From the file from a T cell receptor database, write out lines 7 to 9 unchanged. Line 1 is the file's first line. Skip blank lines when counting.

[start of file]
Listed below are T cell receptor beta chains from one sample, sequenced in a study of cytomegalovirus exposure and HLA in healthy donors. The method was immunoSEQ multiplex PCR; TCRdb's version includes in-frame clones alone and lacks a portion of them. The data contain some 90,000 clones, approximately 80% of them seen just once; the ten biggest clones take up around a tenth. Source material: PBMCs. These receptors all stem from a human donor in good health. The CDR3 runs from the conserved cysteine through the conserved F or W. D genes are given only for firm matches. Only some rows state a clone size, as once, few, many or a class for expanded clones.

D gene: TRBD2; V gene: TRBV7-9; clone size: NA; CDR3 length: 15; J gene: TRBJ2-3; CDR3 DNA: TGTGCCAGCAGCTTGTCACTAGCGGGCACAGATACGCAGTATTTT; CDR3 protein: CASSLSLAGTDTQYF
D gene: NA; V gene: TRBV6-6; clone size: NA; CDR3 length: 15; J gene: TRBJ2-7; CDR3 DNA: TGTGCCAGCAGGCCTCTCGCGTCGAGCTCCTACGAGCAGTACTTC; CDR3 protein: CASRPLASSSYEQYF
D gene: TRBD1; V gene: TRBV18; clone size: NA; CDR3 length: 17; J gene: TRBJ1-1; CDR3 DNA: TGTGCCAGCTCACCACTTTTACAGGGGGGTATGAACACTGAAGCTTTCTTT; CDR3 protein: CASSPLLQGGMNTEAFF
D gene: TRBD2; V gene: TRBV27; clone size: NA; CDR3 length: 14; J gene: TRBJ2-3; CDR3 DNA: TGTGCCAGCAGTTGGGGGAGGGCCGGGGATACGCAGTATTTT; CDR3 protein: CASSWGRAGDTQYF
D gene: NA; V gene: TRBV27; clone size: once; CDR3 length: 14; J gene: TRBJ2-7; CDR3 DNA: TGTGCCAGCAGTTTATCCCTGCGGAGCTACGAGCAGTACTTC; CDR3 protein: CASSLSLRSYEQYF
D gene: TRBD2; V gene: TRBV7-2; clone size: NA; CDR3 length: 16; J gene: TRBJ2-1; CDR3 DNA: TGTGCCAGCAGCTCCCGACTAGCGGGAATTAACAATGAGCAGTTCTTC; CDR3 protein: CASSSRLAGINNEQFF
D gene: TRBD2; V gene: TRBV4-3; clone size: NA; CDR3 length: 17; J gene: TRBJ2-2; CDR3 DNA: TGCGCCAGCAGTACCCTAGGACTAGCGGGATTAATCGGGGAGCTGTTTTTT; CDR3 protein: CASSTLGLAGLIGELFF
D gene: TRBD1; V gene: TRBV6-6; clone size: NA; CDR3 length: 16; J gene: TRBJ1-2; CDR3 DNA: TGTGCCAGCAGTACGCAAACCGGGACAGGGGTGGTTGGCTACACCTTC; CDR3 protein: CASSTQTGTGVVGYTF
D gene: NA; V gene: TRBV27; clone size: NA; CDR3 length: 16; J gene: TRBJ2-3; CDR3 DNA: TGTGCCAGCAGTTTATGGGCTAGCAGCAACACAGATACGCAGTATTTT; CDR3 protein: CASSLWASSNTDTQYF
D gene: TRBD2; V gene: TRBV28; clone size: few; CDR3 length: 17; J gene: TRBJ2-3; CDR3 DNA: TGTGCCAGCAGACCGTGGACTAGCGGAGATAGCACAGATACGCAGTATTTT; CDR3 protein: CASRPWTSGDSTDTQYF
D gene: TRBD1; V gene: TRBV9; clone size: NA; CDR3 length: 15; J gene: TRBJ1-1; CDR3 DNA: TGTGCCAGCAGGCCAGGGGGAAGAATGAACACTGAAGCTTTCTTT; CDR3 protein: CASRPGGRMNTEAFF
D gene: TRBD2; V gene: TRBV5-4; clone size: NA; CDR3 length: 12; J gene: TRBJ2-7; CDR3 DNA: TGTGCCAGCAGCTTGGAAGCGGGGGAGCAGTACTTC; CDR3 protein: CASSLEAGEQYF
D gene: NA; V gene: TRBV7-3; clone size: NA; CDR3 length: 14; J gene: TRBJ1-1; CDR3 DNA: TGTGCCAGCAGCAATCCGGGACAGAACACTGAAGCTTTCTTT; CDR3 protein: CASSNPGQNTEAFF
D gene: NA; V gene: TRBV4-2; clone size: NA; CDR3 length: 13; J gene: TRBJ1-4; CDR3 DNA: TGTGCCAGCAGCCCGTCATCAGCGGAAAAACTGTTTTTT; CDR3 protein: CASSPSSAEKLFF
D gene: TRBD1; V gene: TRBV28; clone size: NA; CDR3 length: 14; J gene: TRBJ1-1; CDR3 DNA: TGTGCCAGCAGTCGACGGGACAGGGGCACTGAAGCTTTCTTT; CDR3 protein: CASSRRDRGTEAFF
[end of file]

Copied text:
D gene: TRBD2; V gene: TRBV7-2; clone size: NA; CDR3 length: 16; J gene: TRBJ2-1; CDR3 DNA: TGTGCCAGCAGCTCCCGACTAGCGGGAATTAACAATGAGCAGTTCTTC; CDR3 protein: CASSSRLAGINNEQFF
D gene: TRBD2; V gene: TRBV4-3; clone size: NA; CDR3 length: 17; J gene: TRBJ2-2; CDR3 DNA: TGCGCCAGCAGTACCCTAGGACTAGCGGGATTAATCGGGGAGCTGTTTTTT; CDR3 protein: CASSTLGLAGLIGELFF
D gene: TRBD1; V gene: TRBV6-6; clone size: NA; CDR3 length: 16; J gene: TRBJ1-2; CDR3 DNA: TGTGCCAGCAGTACGCAAACCGGGACAGGGGTGGTTGGCTACACCTTC; CDR3 protein: CASSTQTGTGVVGYTF